MEDICAL SAVINGS ACCOUNTS: Candidates Weigh In on Issue
Medical savings accounts (MSAs) were the latest topic in the Associated Press' series of questions posed to the presidential candidates. Here are the Democrats' answers to the question: "Should the government let anyone set aside money in a tax-free medical savings account to help pay for their health care?"
- Bill Bradley: "Medical savings accounts fragment the risk pool and are the exact opposite of the purpose of insurance -- that is, to spread the risk as broadly as possible. Health care is a shared responsibility, which in part means that we all pay in for the day when we have to draw upon our insurance. Medical savings accounts mean wealthier people can opt out of the risk pool, leaving a smaller pool of poorer people who would face higher premiums. That is inconsistent with my plans for health care."
- Al Gore: "I am opposed to Republican proposals to broaden medical savings accounts. These proposals have the potential to segment healthy populations from the sick in the insurance market and therefore leave sicker populations with higher health care costs. We already have some demonstrations on MSAs today and should wait and see what kind of impact they have on the insurance market [before] considering a full blown proposal."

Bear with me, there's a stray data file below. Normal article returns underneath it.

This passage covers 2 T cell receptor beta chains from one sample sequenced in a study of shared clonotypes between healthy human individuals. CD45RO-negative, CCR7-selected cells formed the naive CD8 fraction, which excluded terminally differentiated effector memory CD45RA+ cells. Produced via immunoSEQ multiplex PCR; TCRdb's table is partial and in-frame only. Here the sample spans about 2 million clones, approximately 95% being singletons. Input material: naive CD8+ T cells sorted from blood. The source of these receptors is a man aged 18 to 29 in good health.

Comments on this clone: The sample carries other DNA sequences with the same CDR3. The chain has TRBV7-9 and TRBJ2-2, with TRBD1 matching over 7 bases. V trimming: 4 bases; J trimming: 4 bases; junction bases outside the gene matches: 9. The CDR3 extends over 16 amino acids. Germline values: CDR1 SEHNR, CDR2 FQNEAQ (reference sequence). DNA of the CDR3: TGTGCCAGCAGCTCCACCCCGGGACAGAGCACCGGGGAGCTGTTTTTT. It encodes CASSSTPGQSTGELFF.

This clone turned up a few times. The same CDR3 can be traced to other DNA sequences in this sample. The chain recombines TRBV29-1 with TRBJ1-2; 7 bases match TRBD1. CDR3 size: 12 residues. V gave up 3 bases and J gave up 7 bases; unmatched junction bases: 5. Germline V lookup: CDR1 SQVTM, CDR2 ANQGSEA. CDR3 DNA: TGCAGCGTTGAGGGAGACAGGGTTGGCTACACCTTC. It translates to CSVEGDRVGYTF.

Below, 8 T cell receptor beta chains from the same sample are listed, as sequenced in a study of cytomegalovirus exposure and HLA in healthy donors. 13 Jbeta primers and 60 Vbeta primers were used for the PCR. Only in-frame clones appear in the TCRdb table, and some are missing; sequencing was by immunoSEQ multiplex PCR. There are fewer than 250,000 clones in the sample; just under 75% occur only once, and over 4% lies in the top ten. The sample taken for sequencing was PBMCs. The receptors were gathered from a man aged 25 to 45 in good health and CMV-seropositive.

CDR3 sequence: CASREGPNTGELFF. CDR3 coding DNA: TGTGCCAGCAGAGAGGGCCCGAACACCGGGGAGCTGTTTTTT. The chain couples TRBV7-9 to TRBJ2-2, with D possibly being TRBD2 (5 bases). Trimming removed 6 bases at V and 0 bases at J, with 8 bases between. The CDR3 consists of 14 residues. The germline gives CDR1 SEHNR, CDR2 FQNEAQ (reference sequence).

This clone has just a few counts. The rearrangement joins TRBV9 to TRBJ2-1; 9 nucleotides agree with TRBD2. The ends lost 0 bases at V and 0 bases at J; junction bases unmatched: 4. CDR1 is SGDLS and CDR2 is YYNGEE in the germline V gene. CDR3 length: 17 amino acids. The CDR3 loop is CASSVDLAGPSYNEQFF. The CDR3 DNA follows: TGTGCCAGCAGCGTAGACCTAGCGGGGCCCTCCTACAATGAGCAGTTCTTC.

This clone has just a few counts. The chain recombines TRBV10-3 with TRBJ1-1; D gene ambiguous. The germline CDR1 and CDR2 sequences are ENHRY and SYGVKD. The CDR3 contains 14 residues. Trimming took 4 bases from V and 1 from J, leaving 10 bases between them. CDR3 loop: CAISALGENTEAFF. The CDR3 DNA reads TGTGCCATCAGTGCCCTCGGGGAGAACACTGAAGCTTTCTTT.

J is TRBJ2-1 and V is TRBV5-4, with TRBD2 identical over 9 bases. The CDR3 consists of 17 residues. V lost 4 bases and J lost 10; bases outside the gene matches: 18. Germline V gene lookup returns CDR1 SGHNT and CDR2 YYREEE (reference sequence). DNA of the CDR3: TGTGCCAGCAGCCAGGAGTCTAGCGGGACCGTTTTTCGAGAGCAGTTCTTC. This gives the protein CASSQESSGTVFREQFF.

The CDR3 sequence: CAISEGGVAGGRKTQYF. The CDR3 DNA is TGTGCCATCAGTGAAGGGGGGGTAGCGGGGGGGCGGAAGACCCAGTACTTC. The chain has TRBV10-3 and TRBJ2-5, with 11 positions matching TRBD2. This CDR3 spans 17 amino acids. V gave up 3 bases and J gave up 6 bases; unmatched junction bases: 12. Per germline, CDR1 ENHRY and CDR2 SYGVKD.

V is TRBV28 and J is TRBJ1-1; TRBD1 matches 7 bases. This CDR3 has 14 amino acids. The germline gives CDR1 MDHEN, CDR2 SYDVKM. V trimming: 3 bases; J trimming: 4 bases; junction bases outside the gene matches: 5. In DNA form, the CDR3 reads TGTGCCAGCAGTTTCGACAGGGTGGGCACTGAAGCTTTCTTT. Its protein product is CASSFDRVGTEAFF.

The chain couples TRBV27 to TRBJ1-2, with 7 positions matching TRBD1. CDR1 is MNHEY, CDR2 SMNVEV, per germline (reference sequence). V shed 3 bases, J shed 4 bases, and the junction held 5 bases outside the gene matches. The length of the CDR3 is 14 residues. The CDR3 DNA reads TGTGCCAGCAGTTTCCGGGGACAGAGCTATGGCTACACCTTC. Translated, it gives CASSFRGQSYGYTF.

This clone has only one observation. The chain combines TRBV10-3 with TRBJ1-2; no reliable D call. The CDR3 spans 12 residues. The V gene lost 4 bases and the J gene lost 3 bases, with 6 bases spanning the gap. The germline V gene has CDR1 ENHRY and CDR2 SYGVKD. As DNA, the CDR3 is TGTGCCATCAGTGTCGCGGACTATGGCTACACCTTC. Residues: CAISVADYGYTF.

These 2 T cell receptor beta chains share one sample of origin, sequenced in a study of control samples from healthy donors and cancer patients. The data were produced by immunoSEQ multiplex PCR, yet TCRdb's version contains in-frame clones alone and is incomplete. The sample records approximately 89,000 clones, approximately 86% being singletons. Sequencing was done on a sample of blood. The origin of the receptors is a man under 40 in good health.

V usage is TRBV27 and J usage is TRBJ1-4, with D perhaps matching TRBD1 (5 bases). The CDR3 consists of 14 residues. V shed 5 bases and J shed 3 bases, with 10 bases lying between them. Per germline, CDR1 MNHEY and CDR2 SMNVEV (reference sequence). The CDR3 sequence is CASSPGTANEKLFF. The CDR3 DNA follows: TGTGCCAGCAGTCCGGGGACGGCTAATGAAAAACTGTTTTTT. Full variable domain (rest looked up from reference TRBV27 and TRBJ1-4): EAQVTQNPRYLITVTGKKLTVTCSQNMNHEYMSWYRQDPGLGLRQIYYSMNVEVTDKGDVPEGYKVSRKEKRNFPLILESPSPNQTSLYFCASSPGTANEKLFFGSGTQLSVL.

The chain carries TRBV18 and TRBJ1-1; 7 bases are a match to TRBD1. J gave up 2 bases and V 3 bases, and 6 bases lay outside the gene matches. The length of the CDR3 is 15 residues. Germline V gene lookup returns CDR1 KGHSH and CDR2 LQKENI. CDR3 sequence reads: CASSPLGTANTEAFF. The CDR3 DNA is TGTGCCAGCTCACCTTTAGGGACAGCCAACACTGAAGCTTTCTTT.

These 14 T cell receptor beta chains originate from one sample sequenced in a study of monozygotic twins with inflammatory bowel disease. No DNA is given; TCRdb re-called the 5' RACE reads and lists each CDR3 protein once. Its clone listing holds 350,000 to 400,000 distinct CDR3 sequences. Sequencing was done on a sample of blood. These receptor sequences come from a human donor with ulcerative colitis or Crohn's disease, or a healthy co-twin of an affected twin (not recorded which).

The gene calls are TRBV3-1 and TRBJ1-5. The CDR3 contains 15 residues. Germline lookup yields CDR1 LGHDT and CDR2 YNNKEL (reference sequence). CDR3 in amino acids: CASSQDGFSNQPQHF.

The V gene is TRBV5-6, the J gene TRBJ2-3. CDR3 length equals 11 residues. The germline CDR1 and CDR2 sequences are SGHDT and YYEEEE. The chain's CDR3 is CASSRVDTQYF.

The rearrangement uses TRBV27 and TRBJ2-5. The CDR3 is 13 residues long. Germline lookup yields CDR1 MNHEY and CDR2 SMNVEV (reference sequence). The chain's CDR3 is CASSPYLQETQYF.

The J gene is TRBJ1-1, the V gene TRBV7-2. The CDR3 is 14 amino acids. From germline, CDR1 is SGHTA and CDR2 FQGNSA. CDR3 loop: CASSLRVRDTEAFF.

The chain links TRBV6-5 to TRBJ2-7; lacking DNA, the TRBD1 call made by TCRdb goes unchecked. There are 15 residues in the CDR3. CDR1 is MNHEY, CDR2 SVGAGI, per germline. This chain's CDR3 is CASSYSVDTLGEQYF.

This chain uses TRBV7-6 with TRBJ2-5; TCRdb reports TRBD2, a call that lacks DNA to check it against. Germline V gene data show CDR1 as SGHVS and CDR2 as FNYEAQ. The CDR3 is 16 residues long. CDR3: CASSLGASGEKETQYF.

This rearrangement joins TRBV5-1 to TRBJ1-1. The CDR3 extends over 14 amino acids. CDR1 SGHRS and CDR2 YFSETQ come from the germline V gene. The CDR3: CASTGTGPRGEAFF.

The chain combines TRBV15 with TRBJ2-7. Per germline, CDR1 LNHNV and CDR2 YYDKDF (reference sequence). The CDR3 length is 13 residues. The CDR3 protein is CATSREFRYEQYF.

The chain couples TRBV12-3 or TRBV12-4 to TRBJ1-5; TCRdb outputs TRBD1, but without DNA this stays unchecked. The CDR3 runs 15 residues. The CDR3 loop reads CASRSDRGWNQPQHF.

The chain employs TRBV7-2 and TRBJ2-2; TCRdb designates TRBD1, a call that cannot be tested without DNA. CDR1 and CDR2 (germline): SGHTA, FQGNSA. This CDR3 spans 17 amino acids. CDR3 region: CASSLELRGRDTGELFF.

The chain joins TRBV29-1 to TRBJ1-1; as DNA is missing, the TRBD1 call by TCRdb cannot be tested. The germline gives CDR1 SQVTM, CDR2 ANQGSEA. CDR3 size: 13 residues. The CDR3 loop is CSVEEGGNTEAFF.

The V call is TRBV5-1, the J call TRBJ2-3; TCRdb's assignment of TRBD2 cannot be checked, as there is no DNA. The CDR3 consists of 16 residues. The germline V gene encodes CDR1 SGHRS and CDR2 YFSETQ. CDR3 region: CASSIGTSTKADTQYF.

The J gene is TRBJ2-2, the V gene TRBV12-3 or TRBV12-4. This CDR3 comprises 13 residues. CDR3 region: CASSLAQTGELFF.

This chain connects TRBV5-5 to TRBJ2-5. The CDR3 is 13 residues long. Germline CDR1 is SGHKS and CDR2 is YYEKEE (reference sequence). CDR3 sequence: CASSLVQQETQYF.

GOP candidates gave the following responses:
- George W. Bush: "I want a health care system that is patient-driven, not government-run, that leaves medical decisions in the hands of physicians instead of insurance companies, that encourages research and innovation, and that offers more and better choices to consumers. I believe every American should have access to quality, affordable health care by giving consumers better information about health care plans, providing more choices such as medical savings accounts and changing tax laws to help more people, such as the uninsured and the self-employed, afford health insurance."
- Alan Keyes: "Yes."
- John McCain: "My tax plan immediately expands and strengthens MSAs. The plan expands eligibility for MSAs to all Americans who have a high-deductible health insurance plan. It eliminates the requirement that insurance coverage be paid for by the employer. In addition, the plan lowers the minimum deductible in the required insurance plan to $1,000 for singles and $2,000 for families and it allows taxpayers an MSA tax deduction before taking standard or itemized deductions. The proposal eliminates the cap on the number of MSAs permitted by law and makes them permanent. It helps the millions of American families who do not have long term care insurance and are particularly vulnerable to the enormous expenses of long term health care" (AP/Nando Times, 2/28).